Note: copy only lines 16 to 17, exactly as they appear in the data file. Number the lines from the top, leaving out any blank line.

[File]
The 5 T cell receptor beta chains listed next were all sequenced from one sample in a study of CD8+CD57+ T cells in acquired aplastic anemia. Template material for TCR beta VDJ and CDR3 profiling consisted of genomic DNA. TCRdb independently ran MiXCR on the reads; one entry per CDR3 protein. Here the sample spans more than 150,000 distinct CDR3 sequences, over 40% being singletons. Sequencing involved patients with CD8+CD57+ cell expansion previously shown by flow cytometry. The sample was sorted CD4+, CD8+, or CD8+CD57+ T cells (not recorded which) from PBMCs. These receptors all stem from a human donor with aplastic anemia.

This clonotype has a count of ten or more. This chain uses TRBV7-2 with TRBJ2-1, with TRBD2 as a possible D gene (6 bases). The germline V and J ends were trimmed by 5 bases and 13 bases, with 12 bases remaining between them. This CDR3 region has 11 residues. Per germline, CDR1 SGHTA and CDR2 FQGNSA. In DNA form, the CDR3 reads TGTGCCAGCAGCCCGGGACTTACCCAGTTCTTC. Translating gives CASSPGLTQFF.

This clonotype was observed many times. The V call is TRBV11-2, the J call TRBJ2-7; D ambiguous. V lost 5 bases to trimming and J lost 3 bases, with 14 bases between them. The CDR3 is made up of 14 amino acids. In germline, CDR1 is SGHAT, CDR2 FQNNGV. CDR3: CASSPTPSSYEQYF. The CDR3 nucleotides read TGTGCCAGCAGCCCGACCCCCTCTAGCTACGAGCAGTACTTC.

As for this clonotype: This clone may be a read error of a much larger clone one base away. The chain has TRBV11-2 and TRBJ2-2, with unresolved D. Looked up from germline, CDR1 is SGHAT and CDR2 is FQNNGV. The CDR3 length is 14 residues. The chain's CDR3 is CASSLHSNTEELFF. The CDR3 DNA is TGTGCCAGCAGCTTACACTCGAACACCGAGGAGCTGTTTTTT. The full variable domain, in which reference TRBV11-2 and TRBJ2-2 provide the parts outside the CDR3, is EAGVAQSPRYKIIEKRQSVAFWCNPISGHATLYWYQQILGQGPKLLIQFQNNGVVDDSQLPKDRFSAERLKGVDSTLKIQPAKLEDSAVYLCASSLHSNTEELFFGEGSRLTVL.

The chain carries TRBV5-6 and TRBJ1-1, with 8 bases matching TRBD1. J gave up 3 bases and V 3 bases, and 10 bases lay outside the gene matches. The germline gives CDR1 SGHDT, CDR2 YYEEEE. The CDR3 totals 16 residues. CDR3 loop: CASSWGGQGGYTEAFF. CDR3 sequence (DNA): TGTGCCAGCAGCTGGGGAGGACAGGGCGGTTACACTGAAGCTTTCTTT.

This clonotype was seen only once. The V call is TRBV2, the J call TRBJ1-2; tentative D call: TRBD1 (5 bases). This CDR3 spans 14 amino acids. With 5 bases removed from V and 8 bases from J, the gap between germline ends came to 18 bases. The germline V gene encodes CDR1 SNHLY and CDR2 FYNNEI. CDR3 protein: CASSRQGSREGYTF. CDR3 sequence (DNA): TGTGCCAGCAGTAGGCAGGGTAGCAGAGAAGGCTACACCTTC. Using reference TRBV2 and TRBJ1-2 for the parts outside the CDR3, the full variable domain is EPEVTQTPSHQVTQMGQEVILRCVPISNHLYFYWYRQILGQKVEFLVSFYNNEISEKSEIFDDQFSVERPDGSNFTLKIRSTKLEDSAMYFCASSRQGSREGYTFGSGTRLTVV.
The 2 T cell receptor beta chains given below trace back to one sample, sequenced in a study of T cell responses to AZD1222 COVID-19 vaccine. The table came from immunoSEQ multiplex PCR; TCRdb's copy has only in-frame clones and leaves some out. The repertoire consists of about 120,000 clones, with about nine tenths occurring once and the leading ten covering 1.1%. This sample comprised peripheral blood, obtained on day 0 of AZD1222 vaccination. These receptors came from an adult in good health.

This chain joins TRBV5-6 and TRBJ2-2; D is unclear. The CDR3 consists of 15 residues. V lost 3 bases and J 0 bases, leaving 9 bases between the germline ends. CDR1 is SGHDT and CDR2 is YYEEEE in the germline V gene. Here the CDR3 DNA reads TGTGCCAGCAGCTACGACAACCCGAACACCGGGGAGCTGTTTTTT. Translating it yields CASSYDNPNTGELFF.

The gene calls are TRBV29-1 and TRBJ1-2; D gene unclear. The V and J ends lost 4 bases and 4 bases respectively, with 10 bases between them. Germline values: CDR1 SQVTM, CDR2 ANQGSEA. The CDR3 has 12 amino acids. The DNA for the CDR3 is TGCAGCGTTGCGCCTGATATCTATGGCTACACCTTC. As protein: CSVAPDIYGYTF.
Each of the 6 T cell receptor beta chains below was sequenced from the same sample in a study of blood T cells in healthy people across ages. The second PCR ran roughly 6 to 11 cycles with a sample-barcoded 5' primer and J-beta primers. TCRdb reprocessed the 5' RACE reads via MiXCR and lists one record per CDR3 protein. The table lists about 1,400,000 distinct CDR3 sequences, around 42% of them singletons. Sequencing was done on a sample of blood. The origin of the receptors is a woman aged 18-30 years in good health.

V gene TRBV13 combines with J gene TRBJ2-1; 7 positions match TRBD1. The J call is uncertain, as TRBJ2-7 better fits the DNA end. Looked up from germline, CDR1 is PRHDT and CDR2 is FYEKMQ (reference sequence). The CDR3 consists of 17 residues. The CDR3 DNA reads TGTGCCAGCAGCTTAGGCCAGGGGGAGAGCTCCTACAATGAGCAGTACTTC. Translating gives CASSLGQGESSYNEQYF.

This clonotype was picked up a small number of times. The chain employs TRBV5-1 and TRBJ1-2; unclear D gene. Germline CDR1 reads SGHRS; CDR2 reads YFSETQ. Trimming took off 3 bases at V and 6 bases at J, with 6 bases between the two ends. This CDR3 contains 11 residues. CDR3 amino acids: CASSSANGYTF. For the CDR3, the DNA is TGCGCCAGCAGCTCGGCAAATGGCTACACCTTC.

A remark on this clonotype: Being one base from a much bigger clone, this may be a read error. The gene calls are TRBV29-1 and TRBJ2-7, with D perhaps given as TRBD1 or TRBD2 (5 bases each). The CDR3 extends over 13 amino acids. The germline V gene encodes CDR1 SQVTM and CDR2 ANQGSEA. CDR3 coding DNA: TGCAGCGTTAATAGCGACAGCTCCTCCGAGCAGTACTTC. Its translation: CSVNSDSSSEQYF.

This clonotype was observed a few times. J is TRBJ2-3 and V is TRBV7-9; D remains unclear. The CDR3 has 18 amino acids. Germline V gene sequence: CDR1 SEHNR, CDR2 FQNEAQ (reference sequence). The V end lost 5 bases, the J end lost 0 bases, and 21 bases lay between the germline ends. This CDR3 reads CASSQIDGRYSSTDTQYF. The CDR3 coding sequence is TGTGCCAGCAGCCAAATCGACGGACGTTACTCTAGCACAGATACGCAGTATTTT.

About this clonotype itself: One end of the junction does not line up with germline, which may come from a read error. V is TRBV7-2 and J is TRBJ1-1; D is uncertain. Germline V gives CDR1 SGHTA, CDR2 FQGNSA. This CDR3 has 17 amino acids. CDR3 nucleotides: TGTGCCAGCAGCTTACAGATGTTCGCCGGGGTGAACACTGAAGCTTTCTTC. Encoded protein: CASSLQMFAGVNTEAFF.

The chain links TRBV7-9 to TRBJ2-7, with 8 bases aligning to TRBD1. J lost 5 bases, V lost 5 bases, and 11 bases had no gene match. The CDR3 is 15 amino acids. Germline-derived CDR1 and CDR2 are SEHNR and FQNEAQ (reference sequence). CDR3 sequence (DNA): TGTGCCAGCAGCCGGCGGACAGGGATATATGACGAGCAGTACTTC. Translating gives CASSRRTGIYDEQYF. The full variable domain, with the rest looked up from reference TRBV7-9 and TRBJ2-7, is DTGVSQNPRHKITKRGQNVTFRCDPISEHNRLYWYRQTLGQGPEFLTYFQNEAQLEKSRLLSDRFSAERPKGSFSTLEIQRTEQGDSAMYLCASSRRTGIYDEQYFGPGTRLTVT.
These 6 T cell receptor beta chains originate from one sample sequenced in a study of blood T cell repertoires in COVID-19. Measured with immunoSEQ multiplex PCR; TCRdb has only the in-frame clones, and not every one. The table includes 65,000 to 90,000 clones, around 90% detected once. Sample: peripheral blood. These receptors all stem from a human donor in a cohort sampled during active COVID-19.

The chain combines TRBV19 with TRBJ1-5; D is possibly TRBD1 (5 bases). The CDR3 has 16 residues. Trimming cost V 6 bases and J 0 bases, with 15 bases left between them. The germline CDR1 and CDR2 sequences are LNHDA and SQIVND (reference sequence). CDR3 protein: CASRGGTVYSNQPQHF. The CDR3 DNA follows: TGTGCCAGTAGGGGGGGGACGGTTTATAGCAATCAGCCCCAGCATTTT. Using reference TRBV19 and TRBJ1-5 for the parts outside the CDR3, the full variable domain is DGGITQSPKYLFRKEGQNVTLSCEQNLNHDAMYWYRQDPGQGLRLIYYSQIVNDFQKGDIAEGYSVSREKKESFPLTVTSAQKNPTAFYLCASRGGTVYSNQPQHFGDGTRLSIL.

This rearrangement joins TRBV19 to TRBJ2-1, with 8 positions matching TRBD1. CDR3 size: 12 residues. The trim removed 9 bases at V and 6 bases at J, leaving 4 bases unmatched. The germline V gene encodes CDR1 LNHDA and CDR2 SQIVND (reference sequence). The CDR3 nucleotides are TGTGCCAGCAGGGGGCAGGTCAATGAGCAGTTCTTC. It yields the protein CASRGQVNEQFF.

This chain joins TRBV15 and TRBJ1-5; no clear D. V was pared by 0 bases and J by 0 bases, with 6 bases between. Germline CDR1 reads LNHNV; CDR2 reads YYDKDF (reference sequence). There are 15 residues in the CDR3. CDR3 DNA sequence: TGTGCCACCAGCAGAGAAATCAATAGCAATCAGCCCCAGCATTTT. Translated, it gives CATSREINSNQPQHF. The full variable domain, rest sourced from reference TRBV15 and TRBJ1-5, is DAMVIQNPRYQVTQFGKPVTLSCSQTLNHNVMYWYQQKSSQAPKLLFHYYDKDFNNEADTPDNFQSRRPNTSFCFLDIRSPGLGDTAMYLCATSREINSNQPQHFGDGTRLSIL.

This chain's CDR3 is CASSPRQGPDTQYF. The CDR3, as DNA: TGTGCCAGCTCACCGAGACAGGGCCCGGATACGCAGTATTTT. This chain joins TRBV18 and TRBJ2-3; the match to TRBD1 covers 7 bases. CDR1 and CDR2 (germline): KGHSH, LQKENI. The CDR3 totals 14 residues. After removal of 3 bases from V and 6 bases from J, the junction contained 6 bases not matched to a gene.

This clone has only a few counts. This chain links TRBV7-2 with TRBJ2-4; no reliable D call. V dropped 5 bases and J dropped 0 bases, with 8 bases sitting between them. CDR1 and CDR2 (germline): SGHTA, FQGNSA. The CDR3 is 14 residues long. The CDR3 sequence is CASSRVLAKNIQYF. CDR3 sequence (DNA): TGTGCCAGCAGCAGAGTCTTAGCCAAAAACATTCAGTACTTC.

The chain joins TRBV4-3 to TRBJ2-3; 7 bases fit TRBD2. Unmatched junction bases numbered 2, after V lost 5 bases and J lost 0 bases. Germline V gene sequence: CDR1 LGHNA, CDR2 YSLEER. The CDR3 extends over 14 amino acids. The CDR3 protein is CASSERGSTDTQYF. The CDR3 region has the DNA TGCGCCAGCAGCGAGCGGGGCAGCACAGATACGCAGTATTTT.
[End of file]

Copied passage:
The chain links TRBV7-9 to TRBJ2-7, with 8 bases aligning to TRBD1. J lost 5 bases, V lost 5 bases, and 11 bases had no gene match. The CDR3 is 15 amino acids. Germline-derived CDR1 and CDR2 are SEHNR and FQNEAQ (reference sequence). CDR3 sequence (DNA): TGTGCCAGCAGCCGGCGGACAGGGATATATGACGAGCAGTACTTC. Translating gives CASSRRTGIYDEQYF. The full variable domain, with the rest looked up from reference TRBV7-9 and TRBJ2-7, is DTGVSQNPRHKITKRGQNVTFRCDPISEHNRLYWYRQTLGQGPEFLTYFQNEAQLEKSRLLSDRFSAERPKGSFSTLEIQRTEQGDSAMYLCASSRRTGIYDEQYFGPGTRLTVT.
These 6 T cell receptor beta chains originate from one sample sequenced in a study of blood T cell repertoires in COVID-19. Measured with immunoSEQ multiplex PCR; TCRdb has only the in-frame clones, and not every one. The table includes 65,000 to 90,000 clones, around 90% detected once. Sample: peripheral blood. These receptors all stem from a human donor in a cohort sampled during active COVID-19.